The funeral ceremony passes through expansive old-growth clearcuts in Pacheedaht territory on the way to Waterfall Camp, a critical access point for the Fairy Creek watershed. (Photo by Trent Maynard)

Pacheedaht, Dididaht and Huu-ay-aht announce joint declaration to defer old growth logging

On Monday 7 June, a press release was issued by hereditary chiefs of the Pacheedaht, Dididaht and Huu-ay-aht First Nations announcing a joint declaration. The three nations are asking for deferrals of old growth logging in Fairy Creek and the Central Walbran Valley for two years while management plans are finalized to manage old growth according to traditional values.

“We have made a commitment to our people to manage the resources on our ḥahahuułi (traditional territories) the way our ancestors did – guided by our sacred principles of ʔiisaak (utmost respect), ʔuuʔałuk (taking care of), and Hišuk ma c̕awak (everything is one),” said a statement by uu-ay-aht Tayii Ḥaw̓ił ƛiišin (Head Hereditary Chief Derek Peters), Ditidaht Chabut Satiixub (Hereditary Chief Paul Tate), and Pacheedaht’s Hereditary Chief Frank Queesto Jones.


Mount Elphinstone wild rhododendron colony genetics replicated at Sunshine Coast Botanical Garden

The original colony of Pacific rhododendrons on Mount Elphinstone is thought to be the northern-most occurrence of the species in North America and was found to be a unique genetic strain. (Photo by Trent Maynard, 2021)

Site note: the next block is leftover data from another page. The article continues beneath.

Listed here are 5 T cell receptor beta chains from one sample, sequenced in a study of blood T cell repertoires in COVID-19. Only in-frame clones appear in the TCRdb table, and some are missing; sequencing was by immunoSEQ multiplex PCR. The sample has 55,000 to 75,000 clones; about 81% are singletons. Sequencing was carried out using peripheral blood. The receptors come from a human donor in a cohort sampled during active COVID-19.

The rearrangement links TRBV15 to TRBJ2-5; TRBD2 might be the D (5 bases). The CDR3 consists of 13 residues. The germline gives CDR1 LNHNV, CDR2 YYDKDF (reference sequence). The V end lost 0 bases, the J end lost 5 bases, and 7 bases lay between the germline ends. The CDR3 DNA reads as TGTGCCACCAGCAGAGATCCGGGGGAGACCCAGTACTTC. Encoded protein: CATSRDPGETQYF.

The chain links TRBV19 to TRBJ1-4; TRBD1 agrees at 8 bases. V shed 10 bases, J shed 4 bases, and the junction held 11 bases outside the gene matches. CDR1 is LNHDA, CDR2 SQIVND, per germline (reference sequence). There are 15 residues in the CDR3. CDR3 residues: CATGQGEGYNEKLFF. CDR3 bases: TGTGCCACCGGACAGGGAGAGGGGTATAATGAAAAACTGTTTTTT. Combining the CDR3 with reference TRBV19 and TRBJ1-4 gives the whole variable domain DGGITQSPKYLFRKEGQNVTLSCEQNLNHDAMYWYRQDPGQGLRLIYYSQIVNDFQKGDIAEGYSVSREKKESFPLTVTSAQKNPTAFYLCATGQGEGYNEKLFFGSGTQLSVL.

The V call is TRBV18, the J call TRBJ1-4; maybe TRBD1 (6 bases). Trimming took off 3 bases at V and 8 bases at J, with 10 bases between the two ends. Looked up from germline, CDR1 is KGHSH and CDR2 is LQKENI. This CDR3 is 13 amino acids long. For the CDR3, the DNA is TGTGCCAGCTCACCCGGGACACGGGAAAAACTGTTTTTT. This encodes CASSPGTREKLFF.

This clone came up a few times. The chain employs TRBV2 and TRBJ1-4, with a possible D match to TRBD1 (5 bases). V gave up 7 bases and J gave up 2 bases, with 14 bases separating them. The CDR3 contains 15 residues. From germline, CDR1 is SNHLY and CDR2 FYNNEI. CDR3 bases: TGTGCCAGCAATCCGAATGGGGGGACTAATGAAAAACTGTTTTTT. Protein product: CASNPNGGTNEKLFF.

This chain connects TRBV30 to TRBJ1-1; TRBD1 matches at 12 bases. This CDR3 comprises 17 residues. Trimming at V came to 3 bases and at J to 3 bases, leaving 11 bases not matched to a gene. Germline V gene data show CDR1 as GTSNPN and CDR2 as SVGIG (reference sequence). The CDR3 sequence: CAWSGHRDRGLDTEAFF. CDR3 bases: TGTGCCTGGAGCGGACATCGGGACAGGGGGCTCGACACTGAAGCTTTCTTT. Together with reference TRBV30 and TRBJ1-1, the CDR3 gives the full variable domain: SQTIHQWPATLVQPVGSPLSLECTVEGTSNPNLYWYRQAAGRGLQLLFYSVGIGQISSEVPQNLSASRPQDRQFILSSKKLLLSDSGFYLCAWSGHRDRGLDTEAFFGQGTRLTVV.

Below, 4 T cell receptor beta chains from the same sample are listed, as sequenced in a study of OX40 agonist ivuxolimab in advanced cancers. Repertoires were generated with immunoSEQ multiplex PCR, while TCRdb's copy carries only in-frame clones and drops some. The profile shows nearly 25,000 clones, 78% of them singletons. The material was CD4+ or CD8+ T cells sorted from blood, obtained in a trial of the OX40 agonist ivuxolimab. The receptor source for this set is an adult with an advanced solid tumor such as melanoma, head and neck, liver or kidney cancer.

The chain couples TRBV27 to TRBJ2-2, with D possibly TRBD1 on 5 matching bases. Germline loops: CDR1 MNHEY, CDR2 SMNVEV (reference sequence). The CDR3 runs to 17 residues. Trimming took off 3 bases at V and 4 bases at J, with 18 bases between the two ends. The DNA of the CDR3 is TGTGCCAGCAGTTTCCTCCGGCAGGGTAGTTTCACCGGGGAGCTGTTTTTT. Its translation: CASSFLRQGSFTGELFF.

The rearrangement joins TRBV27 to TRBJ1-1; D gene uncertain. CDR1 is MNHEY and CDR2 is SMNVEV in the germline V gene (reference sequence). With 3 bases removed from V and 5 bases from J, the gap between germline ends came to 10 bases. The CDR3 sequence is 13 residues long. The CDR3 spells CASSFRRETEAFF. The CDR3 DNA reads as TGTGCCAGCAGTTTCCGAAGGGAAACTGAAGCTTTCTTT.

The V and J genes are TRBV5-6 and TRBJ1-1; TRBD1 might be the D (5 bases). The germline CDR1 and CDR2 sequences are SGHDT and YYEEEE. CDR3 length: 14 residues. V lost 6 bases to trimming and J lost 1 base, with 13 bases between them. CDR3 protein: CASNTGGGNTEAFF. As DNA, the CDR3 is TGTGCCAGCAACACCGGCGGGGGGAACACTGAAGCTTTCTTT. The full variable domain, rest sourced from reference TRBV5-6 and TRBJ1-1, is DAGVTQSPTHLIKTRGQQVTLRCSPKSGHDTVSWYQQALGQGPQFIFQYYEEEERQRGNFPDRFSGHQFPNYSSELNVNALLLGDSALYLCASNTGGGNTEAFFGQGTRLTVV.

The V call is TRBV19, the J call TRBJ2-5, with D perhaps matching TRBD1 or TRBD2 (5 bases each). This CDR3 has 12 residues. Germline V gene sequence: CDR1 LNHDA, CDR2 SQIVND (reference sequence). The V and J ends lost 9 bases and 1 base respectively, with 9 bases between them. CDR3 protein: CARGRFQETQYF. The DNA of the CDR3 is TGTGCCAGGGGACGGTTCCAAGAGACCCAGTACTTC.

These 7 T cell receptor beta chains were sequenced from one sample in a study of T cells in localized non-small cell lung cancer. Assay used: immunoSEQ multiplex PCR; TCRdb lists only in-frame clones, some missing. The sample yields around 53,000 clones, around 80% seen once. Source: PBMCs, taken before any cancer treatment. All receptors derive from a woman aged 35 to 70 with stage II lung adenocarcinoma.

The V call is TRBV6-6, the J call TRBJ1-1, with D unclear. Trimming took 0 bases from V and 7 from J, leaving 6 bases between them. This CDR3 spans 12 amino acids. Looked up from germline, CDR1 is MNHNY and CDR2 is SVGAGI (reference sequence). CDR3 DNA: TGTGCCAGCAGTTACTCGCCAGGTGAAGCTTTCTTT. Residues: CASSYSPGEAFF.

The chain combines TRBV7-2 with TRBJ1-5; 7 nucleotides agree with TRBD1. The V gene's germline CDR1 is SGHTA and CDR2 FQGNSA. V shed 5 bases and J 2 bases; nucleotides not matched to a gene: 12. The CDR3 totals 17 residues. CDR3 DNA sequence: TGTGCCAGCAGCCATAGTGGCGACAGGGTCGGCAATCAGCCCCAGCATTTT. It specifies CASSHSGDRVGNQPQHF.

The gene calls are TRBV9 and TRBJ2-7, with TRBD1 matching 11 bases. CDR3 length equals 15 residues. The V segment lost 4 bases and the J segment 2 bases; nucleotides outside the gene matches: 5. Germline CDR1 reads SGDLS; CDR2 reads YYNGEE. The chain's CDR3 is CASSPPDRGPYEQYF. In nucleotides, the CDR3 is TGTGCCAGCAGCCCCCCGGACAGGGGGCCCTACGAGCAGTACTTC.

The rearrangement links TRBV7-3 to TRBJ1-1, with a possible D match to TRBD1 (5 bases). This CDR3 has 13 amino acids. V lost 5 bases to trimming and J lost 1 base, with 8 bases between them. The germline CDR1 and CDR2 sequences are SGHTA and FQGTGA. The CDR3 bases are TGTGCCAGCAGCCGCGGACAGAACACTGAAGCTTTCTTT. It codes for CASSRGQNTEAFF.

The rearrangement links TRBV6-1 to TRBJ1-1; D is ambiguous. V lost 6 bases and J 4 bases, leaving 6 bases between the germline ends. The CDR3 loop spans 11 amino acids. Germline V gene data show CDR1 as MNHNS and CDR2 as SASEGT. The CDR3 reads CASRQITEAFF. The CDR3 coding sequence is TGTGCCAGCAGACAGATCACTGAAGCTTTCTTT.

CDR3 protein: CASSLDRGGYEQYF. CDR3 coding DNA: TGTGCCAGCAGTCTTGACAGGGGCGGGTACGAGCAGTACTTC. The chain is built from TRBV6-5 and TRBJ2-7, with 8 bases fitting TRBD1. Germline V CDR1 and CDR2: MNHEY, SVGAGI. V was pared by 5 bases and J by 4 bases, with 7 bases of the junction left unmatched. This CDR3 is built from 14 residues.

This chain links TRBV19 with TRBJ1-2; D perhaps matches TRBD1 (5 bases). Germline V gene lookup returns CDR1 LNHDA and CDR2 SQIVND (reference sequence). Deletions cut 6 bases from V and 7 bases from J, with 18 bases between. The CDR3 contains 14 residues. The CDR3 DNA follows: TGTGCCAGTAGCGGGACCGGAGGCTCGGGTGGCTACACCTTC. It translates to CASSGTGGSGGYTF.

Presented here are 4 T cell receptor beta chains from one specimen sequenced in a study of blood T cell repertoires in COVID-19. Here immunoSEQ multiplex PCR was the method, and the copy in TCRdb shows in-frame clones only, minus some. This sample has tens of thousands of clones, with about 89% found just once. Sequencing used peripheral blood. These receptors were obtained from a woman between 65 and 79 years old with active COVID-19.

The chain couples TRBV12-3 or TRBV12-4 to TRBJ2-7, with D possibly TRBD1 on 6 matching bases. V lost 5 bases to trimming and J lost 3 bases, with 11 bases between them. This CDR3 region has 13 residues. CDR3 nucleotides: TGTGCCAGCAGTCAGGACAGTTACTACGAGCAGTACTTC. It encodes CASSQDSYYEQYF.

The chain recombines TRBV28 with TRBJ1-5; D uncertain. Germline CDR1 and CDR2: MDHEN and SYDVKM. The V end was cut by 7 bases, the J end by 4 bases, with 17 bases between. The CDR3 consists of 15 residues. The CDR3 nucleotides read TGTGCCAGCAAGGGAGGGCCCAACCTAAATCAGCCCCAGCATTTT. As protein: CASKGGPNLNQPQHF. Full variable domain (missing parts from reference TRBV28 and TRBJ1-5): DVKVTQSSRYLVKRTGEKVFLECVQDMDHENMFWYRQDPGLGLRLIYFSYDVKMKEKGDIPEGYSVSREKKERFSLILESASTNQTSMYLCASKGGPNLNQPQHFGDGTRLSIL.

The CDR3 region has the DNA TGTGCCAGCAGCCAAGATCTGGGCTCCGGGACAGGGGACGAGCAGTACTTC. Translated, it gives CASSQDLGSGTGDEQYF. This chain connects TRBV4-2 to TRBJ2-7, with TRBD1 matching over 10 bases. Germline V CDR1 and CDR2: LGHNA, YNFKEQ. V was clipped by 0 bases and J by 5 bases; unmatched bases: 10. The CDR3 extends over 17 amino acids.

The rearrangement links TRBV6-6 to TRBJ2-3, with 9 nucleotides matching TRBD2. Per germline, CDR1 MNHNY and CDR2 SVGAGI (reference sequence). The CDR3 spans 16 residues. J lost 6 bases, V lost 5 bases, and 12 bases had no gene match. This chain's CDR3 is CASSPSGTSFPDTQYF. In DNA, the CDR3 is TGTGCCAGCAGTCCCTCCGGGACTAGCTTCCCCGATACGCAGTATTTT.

xwesam (Roberts Creek, Sunshine Coast, BC) – Twelve years ago in late summer, Harry Hill harvested seed pods from the wild Pacific rhododendron colony in shíshálh Nation territory on the lower slopes of Mount Elphinstone.

The pods were full of dust-like seeds that resembled tiny green moss after germination. 

Hill, the Native Plants Coordinator at the Sunshine Coast Botanical Garden in West Sechelt, grew approx. twenty shrubs to blooming size from those tiny seedlings. 

“They are incredibly slow-growing,” he said. “Not the easiest thing to keep going from that tiny, tiny size to blooming size.”

A reported study by geneticist Dr. Ben Hall in 2006 found the Mount Elphinstone colony was a unique genetic strain that prefers to live near salt water.

“We think of the rhododendrons here as sort of a satellite population,” says Hill, of the waist-high shrubs he propagated.